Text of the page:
I had written about Majeed Amjad, a forgotten but outstanding Urdu poet of twentieth century. Today, a friend tagged me (on facebook) with another of his wistful poems. There is a translation along with the poem. I am posting both for readers here. Majeed Amjad’s style is difficult to render in any other language; however, the effort by Yasmeen Hameed (below) is quite competent. Once again this is a powerful, stark poem leaving you immensely moved. The hallmark of great poetry is that it has a unique impact on the reader/listener. Majeed Amjad leaves the reader standing in the ruins of the heart, he often writes about. I also found an audio archive of Amjad reciting his poems in a deep, soulful voice with a slight Punjabi accent.
Its a shame that Pakistan has not acknowledged this great poet. He died in oblivion and the literary establishment is divided about him. Amjad lived and died as an individual in a society that functions along groups, camps and clans. This is why he is so different from most of Urdu poets of his age.
Here is the poem:
These neighborhood dwellings, these little homes, these casements, these courtyards, even before us were as tranquil, as resplendent.
Those who left did not deny the homes their love, were not so eager to leave. Who could have held them back, though, the stooping arches had no arms.
Hordes, bound by the chain of fate, could have taken them along, but for the walls which had no feet.
Their spirits now wail and sob, one with the echoing, dusty winds. To them belong these dwellings: biers burning on the debris of fallen eras.
Moulded of a hot mixture of ashy bones and tears, only these bricks can recount the magnitude of our defeat.
It changed us all: the distress of the fractured bricks; our own suffering we dismissed, entrapped in the mesh of stone and hay; we clashed with each other.
These neighborhood dwellings, their edged roof-tops, the palatial houses, the tent-homes, but for the countless walls that divide the hearts.
— Majeed Amjad (translated from Urdu by Yasmeen Hameed)
Reposting this 2007 poem:
Alam kay iss jazeeray mein
Jahan sab per ujar gaye
Aur saari musafitan be-nishaan ho gayee
Teri tasveer neechay gulab mehaktay hain
Ham, teray qaatil, teray qasoorwar
Aye Rehbar-i-ba-kamaal, tasveeer-i-bemisaal
Tu ne roshnee ko ik naya ma’ani diya tha
Apnay nangay pairon ko ghaseetee
Aur apnay nangay sar ko dhanptay
Kiya kiya dishnam na saha that u ne?
Aur is shehr-i-qatl ke neem murda log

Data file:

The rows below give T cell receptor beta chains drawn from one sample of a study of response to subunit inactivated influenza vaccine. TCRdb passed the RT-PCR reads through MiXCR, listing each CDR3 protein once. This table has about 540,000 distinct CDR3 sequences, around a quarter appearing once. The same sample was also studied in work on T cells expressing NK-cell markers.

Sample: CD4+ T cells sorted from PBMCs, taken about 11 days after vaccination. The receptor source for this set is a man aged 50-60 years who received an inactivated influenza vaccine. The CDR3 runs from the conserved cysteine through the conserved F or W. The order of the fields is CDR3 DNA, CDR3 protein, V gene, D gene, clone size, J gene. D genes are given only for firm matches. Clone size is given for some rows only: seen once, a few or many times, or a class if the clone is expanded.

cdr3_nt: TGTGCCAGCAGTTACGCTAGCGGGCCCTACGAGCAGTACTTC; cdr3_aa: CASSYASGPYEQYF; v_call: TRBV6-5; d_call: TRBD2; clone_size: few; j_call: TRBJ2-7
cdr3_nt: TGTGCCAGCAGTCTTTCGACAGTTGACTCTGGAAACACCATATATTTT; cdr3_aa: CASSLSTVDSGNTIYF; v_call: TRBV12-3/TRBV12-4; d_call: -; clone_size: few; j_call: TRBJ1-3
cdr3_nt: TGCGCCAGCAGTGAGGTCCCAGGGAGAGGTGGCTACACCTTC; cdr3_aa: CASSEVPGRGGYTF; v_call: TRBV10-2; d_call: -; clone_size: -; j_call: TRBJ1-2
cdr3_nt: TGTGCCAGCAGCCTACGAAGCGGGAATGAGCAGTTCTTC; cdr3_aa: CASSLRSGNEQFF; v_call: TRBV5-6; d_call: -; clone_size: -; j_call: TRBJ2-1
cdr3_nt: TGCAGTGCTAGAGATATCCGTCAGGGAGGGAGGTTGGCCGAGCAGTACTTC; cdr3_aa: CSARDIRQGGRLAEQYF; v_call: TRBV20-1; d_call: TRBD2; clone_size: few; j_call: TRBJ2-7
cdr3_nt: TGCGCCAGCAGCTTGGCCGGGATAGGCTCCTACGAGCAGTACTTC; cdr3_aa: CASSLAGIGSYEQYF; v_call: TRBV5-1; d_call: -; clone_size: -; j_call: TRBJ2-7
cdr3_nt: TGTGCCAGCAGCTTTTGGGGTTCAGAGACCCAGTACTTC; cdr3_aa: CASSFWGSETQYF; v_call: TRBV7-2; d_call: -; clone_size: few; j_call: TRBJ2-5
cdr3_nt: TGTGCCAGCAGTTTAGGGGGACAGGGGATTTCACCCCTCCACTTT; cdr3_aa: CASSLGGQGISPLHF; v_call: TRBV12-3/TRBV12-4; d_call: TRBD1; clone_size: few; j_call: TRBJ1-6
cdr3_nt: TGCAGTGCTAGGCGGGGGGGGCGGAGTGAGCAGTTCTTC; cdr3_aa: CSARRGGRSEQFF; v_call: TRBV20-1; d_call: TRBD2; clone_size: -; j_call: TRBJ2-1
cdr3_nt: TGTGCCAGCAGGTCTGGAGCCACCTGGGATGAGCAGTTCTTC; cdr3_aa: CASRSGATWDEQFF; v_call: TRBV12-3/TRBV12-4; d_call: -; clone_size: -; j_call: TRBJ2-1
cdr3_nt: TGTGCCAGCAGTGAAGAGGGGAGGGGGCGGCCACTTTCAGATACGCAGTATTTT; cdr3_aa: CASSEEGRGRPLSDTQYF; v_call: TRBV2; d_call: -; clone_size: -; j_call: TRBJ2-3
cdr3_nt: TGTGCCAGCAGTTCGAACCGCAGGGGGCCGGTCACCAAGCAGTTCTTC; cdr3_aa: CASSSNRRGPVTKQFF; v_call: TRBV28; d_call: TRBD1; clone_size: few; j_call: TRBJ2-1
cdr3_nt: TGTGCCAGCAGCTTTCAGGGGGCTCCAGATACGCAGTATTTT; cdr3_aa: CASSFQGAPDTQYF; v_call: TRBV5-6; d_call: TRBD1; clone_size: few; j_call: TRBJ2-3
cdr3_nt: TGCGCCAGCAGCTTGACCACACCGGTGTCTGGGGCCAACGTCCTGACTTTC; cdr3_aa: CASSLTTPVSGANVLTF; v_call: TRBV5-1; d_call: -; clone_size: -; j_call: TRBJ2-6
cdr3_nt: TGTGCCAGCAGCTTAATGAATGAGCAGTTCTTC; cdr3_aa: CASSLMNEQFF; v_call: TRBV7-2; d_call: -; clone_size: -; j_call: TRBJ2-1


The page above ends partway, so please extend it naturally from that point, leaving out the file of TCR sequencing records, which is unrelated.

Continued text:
Tujh pe hairaan thay
Yeh qatl meray saray manzaron ka hai
Yeh ant meray tamam khawabon ka hua
Tu manon gulabon talay pataal ki nazr hui
Go ik lehad se mehkay ga yeh alam
Magar ham sharminda, apnay aansoo-on se lartay
Apnay khawabon ka sauda haathon mein uthaiye
Tajrubay, tajziyae aur nohay parhtay rahian ge
Is ghao se ristaay rahain ge sab rastay […]
Today, my friend Khalid Mir told me rather casually that he had been reading poems by Miroslav Holub. I had heard his name; and when K sent me this poem, I could not resist posting it here. Have read it again and again. For sometimes, I tell myself similar lines – of course in a highly unpoetical fashion. Yesterday, I tweeted this verse from Ghalib: “Meri kismat meiN gham gar itna tha. Dil bhee ya rab kai diye hote“. Indeed many different ways to understand the heart and the one below is unique for its gritty imagery as well as playfulness.
Officially the heart
is oblong, muscular,
and filled with longing.
But anyone who has painted the heart knows
that it is also
spiked like a star
and sometimes bedraggled
like a stray dog at night
and sometimes powerful
like an archangel’s drum.
And sometimes cube-shaped
like a draughtsman’s dream
and sometimes gaily round
like a ball in a net. […]
Today is Sahir Ludhianvi’s death anniversary. Am reposting this poem for the readers.
Sahir Ludhianvi’s immortal poem Taj Mahal has always fascinated me. It takes a most unconventional take at this beautiful monument where the poet protests at the choice of a romantic rendezvous.
Today, I found a lovely translation of this poem. I am reproducing it below – but first a few lines from Urdu:
Yeh chaman zar yeh jamna ka kinara yeh mahal
Yeh munaqqash dar-o-deevar yeh mehrab yeh taaq
Aik shahanshah nay daulat ka sahara lay ker
Hum ghareebon kee mohabbat ka uraya hai mazaaq
The Taj, mayhap, to you may seem, a mark of love supreme
You may hold this beauteous vale in great esteem;
Yet, my love, meet me hence at some other place! […]
Sahir Ludhianvi laments the way Urdu was treated by Indian nation-state as it became alien overnight.
Ikees baras guzray aazadi-i-kaamil ko
Tab ja kay kahi’n hum ko Ghalib ka khayaal aaya
Turbat hai kaha’n us ki, maskan tha kaha’n uska
Ab apnay sukhan-parvar zahno’n may sawaal aaya
The setting imperial sun broke into two parts On this very Border, yesterday